I think that the silks that Richard brought over made it ever clear. These fabrics have intent. Working with them I can feel and see it. Even though most were produced many decades ago (and maybe especially because they were) the intent seems clear to me.  They are still here.  They were saved all this time. The intent was carried on through many hands into their present form.

old silks

old silks

And over time here, I have been wondering not only about silk, but about indigo too. Last year I grew indigo-cut and dried it, even saved the seed.  Eventually I composted the leaves into a claylike mass. Now, I have made a fermentation vat with the homegrown indigo.  I think the past is about to meet the future, blending the past with the future, sustainably.

silk boro indigo

silk boro indigo

This intention has been brewing in me for a very long time. Some days I think maybe since the dawn. I am only beginning to recognize it as such. I can be a slow learner…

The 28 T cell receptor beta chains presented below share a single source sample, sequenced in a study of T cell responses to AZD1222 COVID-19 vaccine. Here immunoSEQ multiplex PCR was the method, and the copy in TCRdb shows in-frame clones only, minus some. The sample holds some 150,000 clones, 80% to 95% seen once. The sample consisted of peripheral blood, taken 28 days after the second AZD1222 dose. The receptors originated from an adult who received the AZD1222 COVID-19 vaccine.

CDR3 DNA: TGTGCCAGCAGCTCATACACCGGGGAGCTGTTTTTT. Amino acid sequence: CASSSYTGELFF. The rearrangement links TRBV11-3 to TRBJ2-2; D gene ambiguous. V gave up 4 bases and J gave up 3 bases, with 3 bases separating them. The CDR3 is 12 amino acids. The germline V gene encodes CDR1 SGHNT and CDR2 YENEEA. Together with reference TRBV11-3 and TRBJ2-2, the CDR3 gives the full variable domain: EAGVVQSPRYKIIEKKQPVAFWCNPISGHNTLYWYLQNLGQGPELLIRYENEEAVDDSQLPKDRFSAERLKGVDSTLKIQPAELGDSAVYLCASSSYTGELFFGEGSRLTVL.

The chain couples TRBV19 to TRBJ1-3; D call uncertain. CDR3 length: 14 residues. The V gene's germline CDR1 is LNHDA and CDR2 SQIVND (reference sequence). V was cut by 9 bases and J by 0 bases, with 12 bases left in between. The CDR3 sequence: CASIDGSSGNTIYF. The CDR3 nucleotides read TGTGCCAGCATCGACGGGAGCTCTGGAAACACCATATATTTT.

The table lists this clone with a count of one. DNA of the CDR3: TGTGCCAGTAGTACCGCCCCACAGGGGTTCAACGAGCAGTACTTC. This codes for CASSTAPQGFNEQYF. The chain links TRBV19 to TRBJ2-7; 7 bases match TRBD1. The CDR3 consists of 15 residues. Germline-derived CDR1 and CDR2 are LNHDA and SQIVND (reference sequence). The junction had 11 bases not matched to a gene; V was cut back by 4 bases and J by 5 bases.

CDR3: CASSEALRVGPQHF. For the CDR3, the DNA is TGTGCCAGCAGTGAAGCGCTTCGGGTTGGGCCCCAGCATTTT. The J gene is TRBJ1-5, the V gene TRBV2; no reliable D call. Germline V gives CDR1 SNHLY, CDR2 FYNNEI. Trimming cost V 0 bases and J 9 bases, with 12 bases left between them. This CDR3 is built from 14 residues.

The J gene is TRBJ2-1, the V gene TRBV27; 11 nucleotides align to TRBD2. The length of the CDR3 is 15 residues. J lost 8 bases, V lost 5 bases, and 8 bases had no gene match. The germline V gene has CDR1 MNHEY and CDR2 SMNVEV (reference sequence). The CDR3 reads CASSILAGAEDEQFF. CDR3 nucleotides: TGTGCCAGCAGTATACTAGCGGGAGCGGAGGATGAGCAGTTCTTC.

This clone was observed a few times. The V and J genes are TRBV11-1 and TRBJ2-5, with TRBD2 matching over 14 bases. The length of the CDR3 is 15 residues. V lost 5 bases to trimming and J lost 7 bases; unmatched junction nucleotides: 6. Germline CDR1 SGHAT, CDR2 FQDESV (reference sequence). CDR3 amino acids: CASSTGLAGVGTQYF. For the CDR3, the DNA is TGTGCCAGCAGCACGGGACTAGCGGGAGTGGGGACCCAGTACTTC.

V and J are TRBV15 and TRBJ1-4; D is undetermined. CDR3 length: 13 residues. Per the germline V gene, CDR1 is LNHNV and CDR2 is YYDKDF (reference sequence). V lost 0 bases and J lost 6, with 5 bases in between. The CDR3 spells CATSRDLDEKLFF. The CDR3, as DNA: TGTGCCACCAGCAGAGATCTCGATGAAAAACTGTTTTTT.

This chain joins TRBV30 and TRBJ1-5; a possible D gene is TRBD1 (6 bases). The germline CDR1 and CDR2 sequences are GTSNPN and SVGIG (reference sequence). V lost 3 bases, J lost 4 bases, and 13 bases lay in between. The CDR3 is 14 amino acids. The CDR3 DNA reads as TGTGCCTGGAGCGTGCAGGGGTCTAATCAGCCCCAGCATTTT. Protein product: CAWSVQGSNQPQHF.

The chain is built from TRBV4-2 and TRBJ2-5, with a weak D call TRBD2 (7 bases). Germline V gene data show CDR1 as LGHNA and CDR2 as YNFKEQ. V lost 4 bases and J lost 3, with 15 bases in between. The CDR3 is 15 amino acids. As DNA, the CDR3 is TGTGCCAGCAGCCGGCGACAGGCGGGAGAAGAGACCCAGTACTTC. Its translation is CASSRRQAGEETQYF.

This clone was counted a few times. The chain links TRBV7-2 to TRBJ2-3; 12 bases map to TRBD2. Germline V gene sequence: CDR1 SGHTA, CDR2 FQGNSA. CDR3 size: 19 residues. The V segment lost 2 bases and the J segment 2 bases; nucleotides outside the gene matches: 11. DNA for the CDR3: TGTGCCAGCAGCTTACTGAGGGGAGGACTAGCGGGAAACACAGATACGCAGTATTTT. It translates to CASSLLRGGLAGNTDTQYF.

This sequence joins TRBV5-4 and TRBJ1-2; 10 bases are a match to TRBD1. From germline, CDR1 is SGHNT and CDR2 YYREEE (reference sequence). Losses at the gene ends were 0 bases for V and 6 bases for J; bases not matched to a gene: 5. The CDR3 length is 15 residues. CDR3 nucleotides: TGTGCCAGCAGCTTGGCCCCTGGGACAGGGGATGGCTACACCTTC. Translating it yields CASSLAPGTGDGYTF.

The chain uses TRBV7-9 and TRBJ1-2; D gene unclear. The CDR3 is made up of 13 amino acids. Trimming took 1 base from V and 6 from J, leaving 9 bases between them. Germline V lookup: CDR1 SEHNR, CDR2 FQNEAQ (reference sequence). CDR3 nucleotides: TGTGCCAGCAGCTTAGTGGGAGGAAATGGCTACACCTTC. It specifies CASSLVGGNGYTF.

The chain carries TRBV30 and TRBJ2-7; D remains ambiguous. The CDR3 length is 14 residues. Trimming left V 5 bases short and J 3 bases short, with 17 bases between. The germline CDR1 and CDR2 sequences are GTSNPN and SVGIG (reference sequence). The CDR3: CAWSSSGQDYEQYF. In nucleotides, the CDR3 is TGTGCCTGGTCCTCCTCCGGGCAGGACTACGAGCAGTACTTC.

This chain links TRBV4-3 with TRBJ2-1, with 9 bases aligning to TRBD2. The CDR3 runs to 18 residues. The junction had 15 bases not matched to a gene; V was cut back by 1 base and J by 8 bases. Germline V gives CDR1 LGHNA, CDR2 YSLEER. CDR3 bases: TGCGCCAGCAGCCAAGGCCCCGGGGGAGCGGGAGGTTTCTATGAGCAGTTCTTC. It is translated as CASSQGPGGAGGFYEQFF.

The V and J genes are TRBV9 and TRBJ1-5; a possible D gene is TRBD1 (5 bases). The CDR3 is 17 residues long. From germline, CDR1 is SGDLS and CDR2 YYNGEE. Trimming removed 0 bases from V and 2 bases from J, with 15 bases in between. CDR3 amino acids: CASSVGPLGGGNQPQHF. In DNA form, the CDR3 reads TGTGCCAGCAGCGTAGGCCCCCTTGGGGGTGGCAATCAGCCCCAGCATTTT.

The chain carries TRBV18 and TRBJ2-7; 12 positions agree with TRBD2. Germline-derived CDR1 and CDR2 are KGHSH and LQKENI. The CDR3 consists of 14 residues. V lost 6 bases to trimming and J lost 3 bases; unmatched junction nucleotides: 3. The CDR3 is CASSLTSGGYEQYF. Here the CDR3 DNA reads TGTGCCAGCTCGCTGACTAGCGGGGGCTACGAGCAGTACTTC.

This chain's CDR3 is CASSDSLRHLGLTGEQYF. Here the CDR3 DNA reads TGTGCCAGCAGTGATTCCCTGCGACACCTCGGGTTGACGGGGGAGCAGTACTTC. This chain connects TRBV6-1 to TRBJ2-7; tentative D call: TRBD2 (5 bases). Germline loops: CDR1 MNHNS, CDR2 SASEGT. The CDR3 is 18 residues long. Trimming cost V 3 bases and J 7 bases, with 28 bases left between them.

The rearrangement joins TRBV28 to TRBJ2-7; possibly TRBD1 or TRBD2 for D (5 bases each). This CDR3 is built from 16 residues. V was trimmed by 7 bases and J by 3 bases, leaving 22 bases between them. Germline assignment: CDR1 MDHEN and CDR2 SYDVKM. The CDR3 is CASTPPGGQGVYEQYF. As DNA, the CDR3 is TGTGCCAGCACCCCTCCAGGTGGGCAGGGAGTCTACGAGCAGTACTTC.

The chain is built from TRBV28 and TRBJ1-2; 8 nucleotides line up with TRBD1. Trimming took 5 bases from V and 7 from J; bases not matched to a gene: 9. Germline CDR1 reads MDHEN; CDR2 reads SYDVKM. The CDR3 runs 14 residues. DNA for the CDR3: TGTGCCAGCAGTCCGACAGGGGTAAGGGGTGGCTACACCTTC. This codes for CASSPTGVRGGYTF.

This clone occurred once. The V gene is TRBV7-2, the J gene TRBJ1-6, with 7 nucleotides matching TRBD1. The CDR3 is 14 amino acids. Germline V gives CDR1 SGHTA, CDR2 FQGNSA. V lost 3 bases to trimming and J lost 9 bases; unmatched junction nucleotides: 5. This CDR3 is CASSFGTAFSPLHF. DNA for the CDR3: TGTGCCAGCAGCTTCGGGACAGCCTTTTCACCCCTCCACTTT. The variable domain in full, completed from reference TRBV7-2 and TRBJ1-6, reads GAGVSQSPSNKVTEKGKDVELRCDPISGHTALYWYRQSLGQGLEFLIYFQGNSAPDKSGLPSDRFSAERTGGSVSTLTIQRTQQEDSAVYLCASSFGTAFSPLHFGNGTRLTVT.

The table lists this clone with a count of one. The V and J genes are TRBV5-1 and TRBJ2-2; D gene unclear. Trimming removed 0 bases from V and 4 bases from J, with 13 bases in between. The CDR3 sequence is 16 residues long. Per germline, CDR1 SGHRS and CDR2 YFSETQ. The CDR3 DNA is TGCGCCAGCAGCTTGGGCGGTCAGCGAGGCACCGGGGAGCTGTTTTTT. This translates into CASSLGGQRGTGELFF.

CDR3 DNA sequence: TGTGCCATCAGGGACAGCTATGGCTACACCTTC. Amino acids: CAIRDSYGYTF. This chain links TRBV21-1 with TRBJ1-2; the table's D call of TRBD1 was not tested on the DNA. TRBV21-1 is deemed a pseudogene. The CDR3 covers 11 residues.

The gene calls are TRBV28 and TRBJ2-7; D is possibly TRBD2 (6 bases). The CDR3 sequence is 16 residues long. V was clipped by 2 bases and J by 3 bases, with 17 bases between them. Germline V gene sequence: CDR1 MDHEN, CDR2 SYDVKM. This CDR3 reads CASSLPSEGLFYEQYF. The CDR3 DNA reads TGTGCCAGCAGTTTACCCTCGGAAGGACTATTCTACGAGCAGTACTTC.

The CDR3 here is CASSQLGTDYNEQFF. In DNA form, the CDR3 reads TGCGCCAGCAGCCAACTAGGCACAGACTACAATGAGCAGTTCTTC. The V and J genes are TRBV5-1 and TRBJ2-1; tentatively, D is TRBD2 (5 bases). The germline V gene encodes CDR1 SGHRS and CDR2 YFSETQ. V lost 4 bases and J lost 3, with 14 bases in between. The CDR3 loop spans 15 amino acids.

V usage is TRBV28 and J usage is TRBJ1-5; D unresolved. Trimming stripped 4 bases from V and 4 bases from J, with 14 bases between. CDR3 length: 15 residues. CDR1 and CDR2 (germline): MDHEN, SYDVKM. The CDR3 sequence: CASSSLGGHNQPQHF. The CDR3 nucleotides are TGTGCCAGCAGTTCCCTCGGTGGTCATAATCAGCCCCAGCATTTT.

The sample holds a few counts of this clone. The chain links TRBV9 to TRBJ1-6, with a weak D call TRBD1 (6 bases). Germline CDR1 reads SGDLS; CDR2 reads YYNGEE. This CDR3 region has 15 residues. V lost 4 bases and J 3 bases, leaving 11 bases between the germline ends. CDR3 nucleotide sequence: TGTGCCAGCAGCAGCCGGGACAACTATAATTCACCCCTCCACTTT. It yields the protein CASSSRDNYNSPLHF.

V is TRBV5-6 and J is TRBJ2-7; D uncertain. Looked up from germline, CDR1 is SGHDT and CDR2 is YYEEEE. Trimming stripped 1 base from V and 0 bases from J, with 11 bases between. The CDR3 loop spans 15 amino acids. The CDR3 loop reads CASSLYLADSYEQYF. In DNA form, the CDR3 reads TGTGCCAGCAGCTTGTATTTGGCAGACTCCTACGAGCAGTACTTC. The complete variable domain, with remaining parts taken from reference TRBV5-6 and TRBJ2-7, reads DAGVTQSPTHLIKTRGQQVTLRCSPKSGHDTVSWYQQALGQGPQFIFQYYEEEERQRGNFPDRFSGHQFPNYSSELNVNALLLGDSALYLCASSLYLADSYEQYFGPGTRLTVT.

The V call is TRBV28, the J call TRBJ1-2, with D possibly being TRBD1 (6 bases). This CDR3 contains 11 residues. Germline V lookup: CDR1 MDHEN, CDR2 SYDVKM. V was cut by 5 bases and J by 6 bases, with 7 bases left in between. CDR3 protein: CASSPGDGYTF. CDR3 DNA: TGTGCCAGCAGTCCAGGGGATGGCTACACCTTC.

silk shibori ribbon shop update

yes, i did get it done today- mostly.  aside from making the actual ribbon, there’s the sorting, cutting, choosing the combos, photographing, uploading, naming, photoshopping in the color names/titles, uploading and listing. phew!

in the shop now.  and thank you!

arashi ribbon

oh, and a really lovely scarf too…

arashi sea dragon

arashi sea dragon

some more indigo moons made it there also…